A big myth about Tuvalu, spread by ill informed ‘parachute journalist’s’ reporting, which makes the usually quietly spoken local journos, all friends of mine, really angry, and me as well, is that locals should be huddled in fearful dread, eyeing off nearby coconut palms up which they could scuttle, when an extreme tide looms. Overseas reports suggest Tuvalu’s drowning, sinking beneath the rising sea. True; the sea around Tuvalu has noticeably risen in the 13 years detailed measurements have been taken, about 5 centimetres, but these findings are hedged with caveats, and nobody who knows the solid science on global warming can say with certainty about Tuvalu’s travails, like uncaught rain turning into poison due to sea water seepage into the water table, what’s global warming induced, and what’s amplified by the added stress global warming insidiously imposes on the already fragile Funafuti Atoll environment.

In his Sermon that morning, the good Pastor preaches from Exodus, reminding his attentive flock how, in spite of all, Moses steadfastly believed and trusted in God to see His people to the promised land. Or so said the kind woman seated next to me who whispered the gist of the Tuvaluan sermon into my mono-lingual Palagi ear. I paged through her large, brown leather covered, solidly bound Bible Society published Tuvaluan Study Bible, and smiled at her when she told me how proud they all were at having such new and useful Bibles in their own language. I suppress a snicker when I see a picture of a camel in her Bible, camels not exactly a common sight on Funafuti Atoll, Tuvalu. Many extended family households keep a few pigs penned in their yards or nearby, fed on kitchen wastes and coconuts, which are killed, and cooked in umos, or earth ovens, for feasts, family occasions such as weddings or birthdays, or as contributions to lively Tuvaluan celebrations called Fatele, which are always great fun to attend.

In the announcements, the Pastor reminds folk that there are extreme tides looming, to take precautions, that the Church, the Red Cross, and the government’s disaster komiti are ready to respond to any emergency, and to trust in God to protect them.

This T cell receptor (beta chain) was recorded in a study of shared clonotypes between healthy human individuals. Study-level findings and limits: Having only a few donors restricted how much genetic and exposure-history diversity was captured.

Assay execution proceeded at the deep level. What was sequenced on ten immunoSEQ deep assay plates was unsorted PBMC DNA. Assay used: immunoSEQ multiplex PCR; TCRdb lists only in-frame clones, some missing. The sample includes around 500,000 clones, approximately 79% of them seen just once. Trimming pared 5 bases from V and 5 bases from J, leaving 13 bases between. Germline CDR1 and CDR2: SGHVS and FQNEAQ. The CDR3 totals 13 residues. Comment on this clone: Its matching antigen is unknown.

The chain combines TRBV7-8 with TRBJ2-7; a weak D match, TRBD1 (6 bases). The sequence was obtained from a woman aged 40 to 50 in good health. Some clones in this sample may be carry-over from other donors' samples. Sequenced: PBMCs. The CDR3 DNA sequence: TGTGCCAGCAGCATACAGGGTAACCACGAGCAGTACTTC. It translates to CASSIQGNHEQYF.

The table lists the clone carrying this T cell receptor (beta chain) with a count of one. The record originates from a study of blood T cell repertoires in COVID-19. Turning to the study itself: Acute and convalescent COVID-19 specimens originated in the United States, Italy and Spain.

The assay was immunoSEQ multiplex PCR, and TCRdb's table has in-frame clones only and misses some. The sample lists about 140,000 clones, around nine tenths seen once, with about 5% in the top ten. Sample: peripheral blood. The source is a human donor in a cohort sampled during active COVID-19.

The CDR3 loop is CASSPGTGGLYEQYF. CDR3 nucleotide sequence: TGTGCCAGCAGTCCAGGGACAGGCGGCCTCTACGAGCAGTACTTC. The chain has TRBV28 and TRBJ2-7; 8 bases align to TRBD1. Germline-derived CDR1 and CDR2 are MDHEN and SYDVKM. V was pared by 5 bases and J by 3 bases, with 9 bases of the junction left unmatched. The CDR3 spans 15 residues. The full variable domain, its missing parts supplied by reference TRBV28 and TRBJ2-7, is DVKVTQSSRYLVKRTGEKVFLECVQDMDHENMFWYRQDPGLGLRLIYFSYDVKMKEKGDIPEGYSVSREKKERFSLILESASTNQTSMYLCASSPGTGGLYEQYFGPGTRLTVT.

Many, especially older, Tuvaluans explicitly believe God’s promise to Noah, and to humanity, to never again flood the earth (Genesis 9: 1 – 17). The glorious rainbows, arching across the horizon, over Te Namo to the west when the conditions are right are a breathtaking reminder of that Holy Covenant. For these Tuvaluans, all this talk of global warming, seas rising, and Tuvalu drowning is just Palagi stuff. But the elders also tell how the climate’s changed, the storms are more and worse, the drought’s longer, the reefs are crumbling, fish catches lower, and breadfruit, pandanus, and coconut harvests not as bountiful.

They can’t even grow their equivalent of potatoes, a large, slow growing tuber called Pulaka, because the deep mulched pits in which they carefully tend the plant, using secrets passed from father to son, are polluted with seeping sea water, the yellow edges on the plant’s elephantine dark green leaves a sure sign the tuber is rotting in its pit. You see their worry and frustration etched into the old fellow’s brown wizened faces as part of their food supply and their traditions are dying.

To be sure, Tuvaluans, like the rest of us, urgently need to relearn and apply Biblical principles of good stewardship, informed by modern environmental science, because one of their self-inflicted environmental stresses is pollution caused by a serious solid waste disposal problem on the 12 kilometre long boomerang shaped capital atoll, with unsightly and unhealthy dumps fouling the ends of the road which runs the length of the atoll, and several water filled ponds, called taisala, left over from World War Two excavations.

I don’t think it’s accidental that the author of Matthew’s Gospel has Jesus teaching about the good steward (Matthew 25: 14 – 30) to make the point that good stewardship involves responsibly using God’s gifts with care. The theological term for our bad stewardship of God’s good earth, and sea, and air, is sin.

Given their tiny economy, $US 11 million GDP, and equally tiny population of 11,500 across the nine small islands in a 900,000 square kilometre exclusive economic zone, with 4,500 squeezed on to the 2.79 square kilometres of land on Funafuti, Tuvaluans do need sensitive and appropriate assistance to respond to their challenges, which they’re getting up to a point, and they are seriously grappling with those challenges themselves. The national slogan, Tuvalu mo Te Atua (Tuvalu for the Almighty) works as an entry point into discussions, plans, and escalating effort to respond to natural, and human-caused environmental assaults.